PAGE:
Víctor Silva Aguirre, Associate Professor
Víctor’s main field of expertise is asteroseismology of main-sequence and red giant stars, and deriving accurate stellar properties with implications in a wide range of areas in astrophysics. His research interests include theoretical stellar structure and evolution, asteroseismic inference in solar-like oscillators, characterisation of exoplanet host stars and architecture of planetary systems, composite stellar populations in the Milky Way, and Galactic archaeology.

Víctor holds various leading positions in large international consortiums related to space missions such as Kepler, K2, TESS, and PLATO, as well as in large-scale ground based surveys such as APOGEE and SAGA. He is also the recipient of the Villum Young Investigators Programme grant, the Sapere Aude initiative from the Independent Research Fund Denmark, and the Aarhus University Research Foundation starting grant.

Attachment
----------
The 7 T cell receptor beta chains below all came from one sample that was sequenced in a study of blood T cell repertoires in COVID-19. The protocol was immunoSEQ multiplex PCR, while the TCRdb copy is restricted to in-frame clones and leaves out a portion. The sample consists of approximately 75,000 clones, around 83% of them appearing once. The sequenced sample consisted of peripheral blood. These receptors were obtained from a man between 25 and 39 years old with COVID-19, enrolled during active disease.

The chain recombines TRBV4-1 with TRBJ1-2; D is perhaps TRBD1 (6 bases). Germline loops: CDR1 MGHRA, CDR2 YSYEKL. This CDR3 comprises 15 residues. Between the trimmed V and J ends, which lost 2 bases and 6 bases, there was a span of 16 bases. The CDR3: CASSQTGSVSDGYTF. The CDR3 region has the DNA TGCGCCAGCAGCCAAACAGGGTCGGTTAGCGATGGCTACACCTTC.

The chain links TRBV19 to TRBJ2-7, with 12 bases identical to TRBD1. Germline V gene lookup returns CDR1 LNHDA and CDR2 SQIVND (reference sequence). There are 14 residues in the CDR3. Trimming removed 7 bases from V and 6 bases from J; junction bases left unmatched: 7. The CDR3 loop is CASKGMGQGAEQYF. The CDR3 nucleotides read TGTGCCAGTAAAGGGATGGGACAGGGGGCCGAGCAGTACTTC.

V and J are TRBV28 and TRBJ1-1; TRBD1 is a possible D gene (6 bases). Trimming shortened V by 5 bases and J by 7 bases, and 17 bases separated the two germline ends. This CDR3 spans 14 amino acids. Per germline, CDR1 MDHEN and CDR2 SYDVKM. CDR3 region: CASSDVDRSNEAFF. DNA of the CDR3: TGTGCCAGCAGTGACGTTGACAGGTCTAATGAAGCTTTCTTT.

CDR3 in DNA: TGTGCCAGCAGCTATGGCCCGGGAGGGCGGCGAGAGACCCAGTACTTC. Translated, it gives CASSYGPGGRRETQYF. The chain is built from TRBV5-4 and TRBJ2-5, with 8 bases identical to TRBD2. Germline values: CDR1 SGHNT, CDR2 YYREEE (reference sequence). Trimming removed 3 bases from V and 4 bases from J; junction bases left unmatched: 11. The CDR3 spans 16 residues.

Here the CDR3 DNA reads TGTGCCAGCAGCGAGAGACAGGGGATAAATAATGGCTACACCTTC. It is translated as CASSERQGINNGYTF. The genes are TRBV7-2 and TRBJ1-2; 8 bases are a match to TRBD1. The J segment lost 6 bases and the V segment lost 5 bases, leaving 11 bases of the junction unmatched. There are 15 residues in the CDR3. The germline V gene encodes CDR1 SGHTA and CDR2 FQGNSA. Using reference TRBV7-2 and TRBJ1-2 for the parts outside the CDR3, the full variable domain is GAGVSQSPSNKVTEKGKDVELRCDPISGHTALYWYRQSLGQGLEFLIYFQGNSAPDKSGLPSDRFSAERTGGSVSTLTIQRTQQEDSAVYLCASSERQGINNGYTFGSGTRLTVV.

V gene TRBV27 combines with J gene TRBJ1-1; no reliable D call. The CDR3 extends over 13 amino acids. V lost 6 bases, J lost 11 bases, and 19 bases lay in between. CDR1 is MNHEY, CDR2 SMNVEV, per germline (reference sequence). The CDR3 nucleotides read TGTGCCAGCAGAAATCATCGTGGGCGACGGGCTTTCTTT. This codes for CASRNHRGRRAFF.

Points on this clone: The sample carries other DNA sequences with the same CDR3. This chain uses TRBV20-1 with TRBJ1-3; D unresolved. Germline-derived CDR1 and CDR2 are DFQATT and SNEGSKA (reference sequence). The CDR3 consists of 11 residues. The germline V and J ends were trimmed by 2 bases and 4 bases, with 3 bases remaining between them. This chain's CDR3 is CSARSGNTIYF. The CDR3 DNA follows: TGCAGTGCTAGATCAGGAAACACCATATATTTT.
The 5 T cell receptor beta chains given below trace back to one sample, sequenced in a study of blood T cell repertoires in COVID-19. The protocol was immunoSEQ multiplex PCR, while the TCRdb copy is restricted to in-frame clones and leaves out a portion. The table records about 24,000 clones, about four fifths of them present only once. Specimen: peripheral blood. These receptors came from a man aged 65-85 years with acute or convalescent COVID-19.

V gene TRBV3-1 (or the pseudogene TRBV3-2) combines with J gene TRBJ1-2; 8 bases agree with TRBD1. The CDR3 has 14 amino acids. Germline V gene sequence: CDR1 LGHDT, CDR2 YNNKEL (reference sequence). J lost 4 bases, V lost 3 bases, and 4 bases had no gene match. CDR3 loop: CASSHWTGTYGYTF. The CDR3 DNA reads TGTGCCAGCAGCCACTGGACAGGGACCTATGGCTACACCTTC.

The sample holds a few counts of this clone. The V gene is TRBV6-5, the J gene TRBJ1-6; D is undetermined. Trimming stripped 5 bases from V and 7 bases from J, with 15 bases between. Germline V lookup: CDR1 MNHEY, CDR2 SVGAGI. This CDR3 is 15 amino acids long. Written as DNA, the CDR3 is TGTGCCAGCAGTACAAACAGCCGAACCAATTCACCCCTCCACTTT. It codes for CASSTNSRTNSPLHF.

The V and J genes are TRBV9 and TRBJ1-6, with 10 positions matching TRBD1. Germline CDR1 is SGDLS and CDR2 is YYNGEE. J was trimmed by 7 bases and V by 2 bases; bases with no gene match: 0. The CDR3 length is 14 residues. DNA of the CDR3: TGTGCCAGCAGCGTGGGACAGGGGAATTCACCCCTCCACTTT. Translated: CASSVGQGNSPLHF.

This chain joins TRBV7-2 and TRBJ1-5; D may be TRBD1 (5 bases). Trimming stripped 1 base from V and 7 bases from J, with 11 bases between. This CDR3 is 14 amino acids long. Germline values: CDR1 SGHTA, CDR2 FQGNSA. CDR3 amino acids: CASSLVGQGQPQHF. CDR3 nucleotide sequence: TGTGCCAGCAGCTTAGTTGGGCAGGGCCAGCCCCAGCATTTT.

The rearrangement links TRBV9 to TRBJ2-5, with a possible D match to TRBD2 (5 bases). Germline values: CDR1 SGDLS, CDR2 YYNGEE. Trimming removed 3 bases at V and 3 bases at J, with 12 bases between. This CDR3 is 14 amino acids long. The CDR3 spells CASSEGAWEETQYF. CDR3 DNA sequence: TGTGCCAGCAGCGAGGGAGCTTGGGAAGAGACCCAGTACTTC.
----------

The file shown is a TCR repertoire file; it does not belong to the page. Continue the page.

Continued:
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Jakob Rørsted Mosumgaard, Postdoc
Jakob’s main research interest is stellar modelling of stars showing solar-like oscillations. His primary focus is to improve the current models by the use of 3D hydrodynamical simulations of stellar atmospheres. Specifically, he is investigating the atmosphere in stellar structure models as well as the treatment of stellar convection.

Jakob is also generally interested in grid-based modelling and it’s use in combination with asteroseismology to determine stellar parameters. Jakob is the main administrator of the different codes used in the group.


Emanuele Spitoni, Postdoc